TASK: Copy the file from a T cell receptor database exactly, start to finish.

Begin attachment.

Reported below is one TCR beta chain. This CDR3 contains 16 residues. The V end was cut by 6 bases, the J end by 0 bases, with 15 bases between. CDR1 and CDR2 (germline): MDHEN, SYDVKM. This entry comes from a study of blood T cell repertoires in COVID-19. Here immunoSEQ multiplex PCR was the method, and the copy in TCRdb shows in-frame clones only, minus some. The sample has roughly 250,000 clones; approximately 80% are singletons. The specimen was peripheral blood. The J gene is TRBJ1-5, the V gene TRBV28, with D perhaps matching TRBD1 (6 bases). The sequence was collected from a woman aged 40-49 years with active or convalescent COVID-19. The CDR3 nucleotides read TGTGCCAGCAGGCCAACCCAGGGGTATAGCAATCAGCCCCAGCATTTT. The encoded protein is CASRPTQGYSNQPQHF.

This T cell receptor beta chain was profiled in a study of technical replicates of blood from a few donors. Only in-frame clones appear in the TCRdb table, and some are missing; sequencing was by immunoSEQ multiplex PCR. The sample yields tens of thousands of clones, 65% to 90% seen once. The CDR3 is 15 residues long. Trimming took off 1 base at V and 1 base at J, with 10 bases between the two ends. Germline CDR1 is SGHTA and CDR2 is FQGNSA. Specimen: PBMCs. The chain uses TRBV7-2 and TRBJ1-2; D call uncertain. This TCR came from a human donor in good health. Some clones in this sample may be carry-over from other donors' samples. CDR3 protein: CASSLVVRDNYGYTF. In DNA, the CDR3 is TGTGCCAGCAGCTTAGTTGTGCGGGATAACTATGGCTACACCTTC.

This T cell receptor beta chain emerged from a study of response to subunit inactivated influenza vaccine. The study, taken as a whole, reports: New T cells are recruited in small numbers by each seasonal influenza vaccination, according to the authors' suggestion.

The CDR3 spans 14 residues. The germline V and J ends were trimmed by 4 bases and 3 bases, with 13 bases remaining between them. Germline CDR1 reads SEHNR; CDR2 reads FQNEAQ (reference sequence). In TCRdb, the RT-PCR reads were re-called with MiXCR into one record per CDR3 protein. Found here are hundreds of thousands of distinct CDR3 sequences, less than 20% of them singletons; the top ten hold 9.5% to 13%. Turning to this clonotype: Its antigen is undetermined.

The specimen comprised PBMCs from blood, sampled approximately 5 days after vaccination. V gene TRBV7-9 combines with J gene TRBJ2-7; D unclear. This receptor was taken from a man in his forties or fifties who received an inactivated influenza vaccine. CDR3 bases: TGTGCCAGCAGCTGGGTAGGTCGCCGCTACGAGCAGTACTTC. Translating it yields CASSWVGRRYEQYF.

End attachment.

Reported below is one TCR beta chain. This CDR3 contains 16 residues. The V end was cut by 6 bases, the J end by 0 bases, with 15 bases between. CDR1 and CDR2 (germline): MDHEN, SYDVKM. This entry comes from a study of blood T cell repertoires in COVID-19. Here immunoSEQ multiplex PCR was the method, and the copy in TCRdb shows in-frame clones only, minus some. The sample has roughly 250,000 clones; approximately 80% are singletons. The specimen was peripheral blood. The J gene is TRBJ1-5, the V gene TRBV28, with D perhaps matching TRBD1 (6 bases). The sequence was collected from a woman aged 40-49 years with active or convalescent COVID-19. The CDR3 nucleotides read TGTGCCAGCAGGCCAACCCAGGGGTATAGCAATCAGCCCCAGCATTTT. The encoded protein is CASRPTQGYSNQPQHF.

This T cell receptor beta chain was profiled in a study of technical replicates of blood from a few donors. Only in-frame clones appear in the TCRdb table, and some are missing; sequencing was by immunoSEQ multiplex PCR. The sample yields tens of thousands of clones, 65% to 90% seen once. The CDR3 is 15 residues long. Trimming took off 1 base at V and 1 base at J, with 10 bases between the two ends. Germline CDR1 is SGHTA and CDR2 is FQGNSA. Specimen: PBMCs. The chain uses TRBV7-2 and TRBJ1-2; D call uncertain. This TCR came from a human donor in good health. Some clones in this sample may be carry-over from other donors' samples. CDR3 protein: CASSLVVRDNYGYTF. In DNA, the CDR3 is TGTGCCAGCAGCTTAGTTGTGCGGGATAACTATGGCTACACCTTC.

This T cell receptor beta chain emerged from a study of response to subunit inactivated influenza vaccine. The study, taken as a whole, reports: New T cells are recruited in small numbers by each seasonal influenza vaccination, according to the authors' suggestion.

The CDR3 spans 14 residues. The germline V and J ends were trimmed by 4 bases and 3 bases, with 13 bases remaining between them. Germline CDR1 reads SEHNR; CDR2 reads FQNEAQ (reference sequence). In TCRdb, the RT-PCR reads were re-called with MiXCR into one record per CDR3 protein. Found here are hundreds of thousands of distinct CDR3 sequences, less than 20% of them singletons; the top ten hold 9.5% to 13%. Turning to this clonotype: Its antigen is undetermined.

The specimen comprised PBMCs from blood, sampled approximately 5 days after vaccination. V gene TRBV7-9 combines with J gene TRBJ2-7; D unclear. This receptor was taken from a man in his forties or fifties who received an inactivated influenza vaccine. CDR3 bases: TGTGCCAGCAGCTGGGTAGGTCGCCGCTACGAGCAGTACTTC. Translating it yields CASSWVGRRYEQYF.